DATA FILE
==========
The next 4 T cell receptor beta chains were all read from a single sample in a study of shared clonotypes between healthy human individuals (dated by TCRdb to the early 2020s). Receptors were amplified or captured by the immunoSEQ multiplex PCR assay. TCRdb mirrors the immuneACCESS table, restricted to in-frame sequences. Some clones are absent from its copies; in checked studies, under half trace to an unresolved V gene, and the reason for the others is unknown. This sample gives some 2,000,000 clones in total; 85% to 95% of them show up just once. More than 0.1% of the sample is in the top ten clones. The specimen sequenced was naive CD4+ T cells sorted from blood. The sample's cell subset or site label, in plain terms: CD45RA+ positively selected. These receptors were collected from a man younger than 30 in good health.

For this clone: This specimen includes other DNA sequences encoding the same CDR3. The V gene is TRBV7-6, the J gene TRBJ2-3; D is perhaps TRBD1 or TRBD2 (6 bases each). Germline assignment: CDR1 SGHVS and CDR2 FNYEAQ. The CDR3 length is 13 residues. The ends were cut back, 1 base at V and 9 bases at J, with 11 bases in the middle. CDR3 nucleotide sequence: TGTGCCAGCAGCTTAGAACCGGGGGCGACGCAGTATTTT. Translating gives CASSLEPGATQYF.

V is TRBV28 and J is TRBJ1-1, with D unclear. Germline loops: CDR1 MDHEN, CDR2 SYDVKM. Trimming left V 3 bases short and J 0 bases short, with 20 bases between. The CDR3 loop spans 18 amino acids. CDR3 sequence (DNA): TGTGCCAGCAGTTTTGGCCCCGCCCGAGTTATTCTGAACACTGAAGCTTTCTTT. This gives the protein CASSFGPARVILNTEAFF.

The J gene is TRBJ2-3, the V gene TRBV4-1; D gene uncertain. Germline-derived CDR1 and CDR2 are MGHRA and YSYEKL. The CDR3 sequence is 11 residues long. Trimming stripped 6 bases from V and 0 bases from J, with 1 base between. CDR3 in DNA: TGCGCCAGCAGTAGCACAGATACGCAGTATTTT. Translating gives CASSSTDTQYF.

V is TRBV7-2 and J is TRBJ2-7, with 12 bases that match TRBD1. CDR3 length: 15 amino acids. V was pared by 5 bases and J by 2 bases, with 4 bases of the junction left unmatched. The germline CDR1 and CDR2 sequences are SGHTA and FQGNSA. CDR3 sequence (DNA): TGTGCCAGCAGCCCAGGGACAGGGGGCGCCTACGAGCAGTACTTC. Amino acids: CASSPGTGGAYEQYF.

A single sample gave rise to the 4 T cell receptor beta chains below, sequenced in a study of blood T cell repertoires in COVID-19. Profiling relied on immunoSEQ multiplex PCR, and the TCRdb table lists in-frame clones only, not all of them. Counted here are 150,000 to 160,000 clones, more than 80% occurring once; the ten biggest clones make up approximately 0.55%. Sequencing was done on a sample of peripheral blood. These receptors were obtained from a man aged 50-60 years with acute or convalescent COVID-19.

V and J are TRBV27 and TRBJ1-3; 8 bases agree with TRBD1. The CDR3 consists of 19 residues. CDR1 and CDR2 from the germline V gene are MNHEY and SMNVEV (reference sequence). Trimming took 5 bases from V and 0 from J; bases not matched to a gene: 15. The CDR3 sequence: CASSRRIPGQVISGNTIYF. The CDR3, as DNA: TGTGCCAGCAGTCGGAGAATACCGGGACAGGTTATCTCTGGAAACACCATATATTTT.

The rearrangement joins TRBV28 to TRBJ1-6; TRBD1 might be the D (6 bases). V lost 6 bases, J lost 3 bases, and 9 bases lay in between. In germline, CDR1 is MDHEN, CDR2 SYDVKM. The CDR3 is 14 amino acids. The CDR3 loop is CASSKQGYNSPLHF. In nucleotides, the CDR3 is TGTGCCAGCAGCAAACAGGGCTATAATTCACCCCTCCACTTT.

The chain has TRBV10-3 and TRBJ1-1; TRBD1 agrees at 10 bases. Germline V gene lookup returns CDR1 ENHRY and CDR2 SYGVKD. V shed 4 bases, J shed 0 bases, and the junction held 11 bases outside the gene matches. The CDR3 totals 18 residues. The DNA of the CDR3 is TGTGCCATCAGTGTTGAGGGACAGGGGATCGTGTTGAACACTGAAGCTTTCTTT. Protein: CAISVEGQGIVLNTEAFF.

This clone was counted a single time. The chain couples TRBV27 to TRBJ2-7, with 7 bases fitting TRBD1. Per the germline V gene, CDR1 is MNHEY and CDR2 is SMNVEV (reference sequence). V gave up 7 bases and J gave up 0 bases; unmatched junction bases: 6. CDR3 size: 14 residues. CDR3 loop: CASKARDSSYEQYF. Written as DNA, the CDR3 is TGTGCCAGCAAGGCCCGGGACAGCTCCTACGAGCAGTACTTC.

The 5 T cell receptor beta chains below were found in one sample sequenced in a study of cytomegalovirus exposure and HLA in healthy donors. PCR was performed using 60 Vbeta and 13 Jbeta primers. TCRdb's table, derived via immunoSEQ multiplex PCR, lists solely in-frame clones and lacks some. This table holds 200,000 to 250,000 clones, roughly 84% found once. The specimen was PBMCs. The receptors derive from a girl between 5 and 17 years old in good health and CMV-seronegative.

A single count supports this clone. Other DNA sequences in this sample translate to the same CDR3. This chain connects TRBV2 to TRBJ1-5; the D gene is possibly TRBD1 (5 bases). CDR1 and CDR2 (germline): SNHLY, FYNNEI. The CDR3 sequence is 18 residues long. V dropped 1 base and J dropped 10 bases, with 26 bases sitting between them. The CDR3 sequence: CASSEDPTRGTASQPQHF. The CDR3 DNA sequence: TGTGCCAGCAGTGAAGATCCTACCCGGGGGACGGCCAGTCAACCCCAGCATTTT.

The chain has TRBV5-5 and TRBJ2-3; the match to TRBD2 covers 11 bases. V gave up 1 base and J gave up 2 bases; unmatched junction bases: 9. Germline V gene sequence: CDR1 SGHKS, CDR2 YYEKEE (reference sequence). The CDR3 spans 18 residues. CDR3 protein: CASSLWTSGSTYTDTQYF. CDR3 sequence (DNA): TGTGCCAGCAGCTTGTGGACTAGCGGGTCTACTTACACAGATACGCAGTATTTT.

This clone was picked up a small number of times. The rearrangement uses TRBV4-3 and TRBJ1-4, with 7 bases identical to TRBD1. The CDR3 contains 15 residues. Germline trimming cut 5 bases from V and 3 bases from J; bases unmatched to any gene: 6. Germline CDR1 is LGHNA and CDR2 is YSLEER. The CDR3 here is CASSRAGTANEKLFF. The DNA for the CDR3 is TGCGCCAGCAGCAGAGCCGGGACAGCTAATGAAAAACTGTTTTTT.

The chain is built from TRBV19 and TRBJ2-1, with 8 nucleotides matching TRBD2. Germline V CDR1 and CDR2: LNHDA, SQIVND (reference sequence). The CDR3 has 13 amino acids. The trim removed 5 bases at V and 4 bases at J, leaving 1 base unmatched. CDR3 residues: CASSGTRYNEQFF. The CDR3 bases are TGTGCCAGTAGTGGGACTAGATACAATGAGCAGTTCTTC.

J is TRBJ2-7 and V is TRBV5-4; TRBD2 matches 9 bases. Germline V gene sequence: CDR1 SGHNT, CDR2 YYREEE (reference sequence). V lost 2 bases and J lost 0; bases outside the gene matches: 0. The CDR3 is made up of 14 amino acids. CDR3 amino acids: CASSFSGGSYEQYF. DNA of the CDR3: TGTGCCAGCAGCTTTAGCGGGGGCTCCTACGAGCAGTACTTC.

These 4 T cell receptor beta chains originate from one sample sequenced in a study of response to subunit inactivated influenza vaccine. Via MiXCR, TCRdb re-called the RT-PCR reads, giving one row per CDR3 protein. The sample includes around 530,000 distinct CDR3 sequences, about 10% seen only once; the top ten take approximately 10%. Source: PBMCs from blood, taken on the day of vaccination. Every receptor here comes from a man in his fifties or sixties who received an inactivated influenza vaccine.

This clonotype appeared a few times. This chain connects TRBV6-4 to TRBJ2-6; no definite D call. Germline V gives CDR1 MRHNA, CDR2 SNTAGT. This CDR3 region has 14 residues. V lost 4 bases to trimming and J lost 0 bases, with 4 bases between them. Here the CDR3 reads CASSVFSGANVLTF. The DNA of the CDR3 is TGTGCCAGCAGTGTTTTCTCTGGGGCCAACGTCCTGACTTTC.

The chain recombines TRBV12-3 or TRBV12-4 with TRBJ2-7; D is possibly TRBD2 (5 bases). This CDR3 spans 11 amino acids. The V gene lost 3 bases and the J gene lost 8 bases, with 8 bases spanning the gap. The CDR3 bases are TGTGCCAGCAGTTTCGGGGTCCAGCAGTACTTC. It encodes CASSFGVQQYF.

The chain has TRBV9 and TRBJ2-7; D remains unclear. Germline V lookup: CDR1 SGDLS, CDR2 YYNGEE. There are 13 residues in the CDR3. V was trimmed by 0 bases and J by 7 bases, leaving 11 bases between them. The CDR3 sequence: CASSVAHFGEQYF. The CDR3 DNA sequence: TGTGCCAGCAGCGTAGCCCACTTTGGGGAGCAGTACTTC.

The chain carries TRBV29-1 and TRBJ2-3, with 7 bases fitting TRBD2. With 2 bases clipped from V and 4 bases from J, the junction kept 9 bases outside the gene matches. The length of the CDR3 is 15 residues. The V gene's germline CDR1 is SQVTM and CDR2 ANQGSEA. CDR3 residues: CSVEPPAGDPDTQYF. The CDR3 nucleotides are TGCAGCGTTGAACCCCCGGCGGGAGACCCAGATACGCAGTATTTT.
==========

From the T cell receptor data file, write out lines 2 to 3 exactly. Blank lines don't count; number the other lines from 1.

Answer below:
For this clone: This specimen includes other DNA sequences encoding the same CDR3. The V gene is TRBV7-6, the J gene TRBJ2-3; D is perhaps TRBD1 or TRBD2 (6 bases each). Germline assignment: CDR1 SGHVS and CDR2 FNYEAQ. The CDR3 length is 13 residues. The ends were cut back, 1 base at V and 9 bases at J, with 11 bases in the middle. CDR3 nucleotide sequence: TGTGCCAGCAGCTTAGAACCGGGGGCGACGCAGTATTTT. Translating gives CASSLEPGATQYF.

V is TRBV28 and J is TRBJ1-1, with D unclear. Germline loops: CDR1 MDHEN, CDR2 SYDVKM. Trimming left V 3 bases short and J 0 bases short, with 20 bases between. The CDR3 loop spans 18 amino acids. CDR3 sequence (DNA): TGTGCCAGCAGTTTTGGCCCCGCCCGAGTTATTCTGAACACTGAAGCTTTCTTT. This gives the protein CASSFGPARVILNTEAFF.